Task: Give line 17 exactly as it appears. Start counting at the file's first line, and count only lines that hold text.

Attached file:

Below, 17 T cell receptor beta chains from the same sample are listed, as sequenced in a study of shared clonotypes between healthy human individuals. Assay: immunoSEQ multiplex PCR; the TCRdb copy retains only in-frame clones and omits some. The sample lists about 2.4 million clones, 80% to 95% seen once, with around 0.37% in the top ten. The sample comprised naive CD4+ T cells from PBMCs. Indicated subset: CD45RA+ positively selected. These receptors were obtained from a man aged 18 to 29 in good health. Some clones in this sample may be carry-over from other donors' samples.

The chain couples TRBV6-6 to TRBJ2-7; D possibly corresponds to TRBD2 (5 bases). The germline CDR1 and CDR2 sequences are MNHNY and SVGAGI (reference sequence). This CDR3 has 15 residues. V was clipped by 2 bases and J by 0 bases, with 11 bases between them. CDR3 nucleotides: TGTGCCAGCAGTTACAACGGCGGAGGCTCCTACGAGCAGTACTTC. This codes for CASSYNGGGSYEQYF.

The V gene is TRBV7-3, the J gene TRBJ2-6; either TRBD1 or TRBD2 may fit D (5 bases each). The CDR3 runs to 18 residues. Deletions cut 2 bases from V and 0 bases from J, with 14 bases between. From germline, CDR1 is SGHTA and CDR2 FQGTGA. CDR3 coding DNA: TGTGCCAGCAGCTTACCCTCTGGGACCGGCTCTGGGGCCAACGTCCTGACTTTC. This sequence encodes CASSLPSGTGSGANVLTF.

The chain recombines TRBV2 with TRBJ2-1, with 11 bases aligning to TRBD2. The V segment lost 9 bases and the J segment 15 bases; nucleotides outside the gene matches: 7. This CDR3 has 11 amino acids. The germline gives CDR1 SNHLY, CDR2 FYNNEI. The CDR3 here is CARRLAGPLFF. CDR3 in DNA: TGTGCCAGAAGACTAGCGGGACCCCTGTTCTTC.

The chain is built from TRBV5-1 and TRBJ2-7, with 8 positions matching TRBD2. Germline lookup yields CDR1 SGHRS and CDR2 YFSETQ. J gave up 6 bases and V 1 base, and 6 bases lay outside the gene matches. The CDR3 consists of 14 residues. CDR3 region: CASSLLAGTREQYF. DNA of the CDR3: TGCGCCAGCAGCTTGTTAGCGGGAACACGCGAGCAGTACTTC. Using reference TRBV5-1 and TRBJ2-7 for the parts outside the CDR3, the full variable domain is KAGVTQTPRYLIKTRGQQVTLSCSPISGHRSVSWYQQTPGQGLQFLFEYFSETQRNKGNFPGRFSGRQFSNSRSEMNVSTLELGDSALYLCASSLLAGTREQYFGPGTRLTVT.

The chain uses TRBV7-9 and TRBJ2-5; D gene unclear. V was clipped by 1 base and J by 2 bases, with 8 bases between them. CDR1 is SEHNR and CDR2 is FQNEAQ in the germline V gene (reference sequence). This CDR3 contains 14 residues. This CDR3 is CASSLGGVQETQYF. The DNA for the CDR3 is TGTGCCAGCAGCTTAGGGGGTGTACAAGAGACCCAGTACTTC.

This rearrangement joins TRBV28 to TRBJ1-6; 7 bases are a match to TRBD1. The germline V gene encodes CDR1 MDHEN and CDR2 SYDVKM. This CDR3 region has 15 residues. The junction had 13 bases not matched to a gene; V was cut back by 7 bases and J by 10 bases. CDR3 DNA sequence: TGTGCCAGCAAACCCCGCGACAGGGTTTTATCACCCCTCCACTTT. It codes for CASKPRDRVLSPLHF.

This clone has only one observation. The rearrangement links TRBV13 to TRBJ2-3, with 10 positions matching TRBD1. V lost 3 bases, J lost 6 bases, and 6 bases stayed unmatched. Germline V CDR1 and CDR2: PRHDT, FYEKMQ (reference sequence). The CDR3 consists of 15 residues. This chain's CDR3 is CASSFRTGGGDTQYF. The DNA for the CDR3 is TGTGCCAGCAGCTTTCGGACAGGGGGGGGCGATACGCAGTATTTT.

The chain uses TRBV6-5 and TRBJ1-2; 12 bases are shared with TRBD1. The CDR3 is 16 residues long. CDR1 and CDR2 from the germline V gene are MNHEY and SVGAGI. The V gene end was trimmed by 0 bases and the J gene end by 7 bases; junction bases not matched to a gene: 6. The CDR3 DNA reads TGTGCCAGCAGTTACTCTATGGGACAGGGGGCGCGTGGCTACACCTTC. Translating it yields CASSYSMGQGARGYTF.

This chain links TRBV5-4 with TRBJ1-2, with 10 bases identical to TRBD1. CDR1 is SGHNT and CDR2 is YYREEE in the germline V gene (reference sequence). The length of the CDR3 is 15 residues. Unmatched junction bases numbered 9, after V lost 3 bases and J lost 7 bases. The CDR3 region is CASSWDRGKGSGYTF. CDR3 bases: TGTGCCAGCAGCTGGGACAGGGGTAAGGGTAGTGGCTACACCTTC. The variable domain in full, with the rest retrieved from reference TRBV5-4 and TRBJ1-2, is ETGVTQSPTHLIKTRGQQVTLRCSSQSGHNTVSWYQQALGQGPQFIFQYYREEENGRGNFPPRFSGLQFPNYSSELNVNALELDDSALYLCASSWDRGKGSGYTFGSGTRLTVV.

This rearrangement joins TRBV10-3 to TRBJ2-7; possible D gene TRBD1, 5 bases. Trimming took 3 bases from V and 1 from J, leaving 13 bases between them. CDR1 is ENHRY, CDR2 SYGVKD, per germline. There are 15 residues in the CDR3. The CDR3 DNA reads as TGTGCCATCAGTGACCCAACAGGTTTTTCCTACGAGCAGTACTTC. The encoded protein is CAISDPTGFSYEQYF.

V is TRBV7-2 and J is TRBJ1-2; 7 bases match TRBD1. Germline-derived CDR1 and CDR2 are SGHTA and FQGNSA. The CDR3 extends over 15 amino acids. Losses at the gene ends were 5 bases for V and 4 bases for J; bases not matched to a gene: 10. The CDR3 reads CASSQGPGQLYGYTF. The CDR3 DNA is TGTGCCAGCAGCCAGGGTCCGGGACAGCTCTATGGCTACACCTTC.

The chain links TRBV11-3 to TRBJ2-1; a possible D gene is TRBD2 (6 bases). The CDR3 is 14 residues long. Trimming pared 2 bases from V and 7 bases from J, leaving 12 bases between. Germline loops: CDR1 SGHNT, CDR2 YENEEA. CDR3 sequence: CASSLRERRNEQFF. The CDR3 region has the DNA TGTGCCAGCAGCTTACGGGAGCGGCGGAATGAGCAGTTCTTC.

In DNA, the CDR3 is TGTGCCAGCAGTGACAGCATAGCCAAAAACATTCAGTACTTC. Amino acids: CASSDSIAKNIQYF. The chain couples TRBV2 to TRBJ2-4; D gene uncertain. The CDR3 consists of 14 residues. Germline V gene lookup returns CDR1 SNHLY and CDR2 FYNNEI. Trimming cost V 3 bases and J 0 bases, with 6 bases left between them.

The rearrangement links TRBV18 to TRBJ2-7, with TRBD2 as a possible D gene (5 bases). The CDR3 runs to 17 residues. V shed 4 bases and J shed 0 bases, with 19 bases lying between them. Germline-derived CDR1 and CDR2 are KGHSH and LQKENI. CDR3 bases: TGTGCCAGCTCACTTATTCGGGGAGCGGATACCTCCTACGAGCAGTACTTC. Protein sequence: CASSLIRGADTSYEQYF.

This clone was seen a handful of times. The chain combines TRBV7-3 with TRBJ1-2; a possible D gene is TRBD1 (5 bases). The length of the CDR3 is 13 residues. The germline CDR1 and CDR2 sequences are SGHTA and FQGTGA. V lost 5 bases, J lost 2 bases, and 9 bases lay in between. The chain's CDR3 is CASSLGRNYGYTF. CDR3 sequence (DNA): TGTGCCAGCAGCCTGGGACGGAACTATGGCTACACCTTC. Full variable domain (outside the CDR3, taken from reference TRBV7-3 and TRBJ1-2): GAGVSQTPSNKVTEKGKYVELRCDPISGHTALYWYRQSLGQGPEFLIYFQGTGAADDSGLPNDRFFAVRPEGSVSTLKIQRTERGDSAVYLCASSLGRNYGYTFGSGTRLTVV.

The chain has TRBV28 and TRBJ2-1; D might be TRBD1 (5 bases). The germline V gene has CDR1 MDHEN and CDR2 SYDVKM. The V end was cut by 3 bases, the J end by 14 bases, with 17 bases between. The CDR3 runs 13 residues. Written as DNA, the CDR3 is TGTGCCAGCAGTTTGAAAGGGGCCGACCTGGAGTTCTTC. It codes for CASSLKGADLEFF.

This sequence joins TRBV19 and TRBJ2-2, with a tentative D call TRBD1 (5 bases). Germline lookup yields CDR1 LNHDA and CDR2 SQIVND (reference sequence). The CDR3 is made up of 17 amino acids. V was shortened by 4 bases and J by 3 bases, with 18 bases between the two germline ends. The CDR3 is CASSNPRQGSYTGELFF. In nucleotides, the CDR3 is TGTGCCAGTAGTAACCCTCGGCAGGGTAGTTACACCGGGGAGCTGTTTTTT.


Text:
The chain has TRBV28 and TRBJ2-1; D might be TRBD1 (5 bases). The germline V gene has CDR1 MDHEN and CDR2 SYDVKM. The V end was cut by 3 bases, the J end by 14 bases, with 17 bases between. The CDR3 runs 13 residues. Written as DNA, the CDR3 is TGTGCCAGCAGTTTGAAAGGGGCCGACCTGGAGTTCTTC. It codes for CASSLKGADLEFF.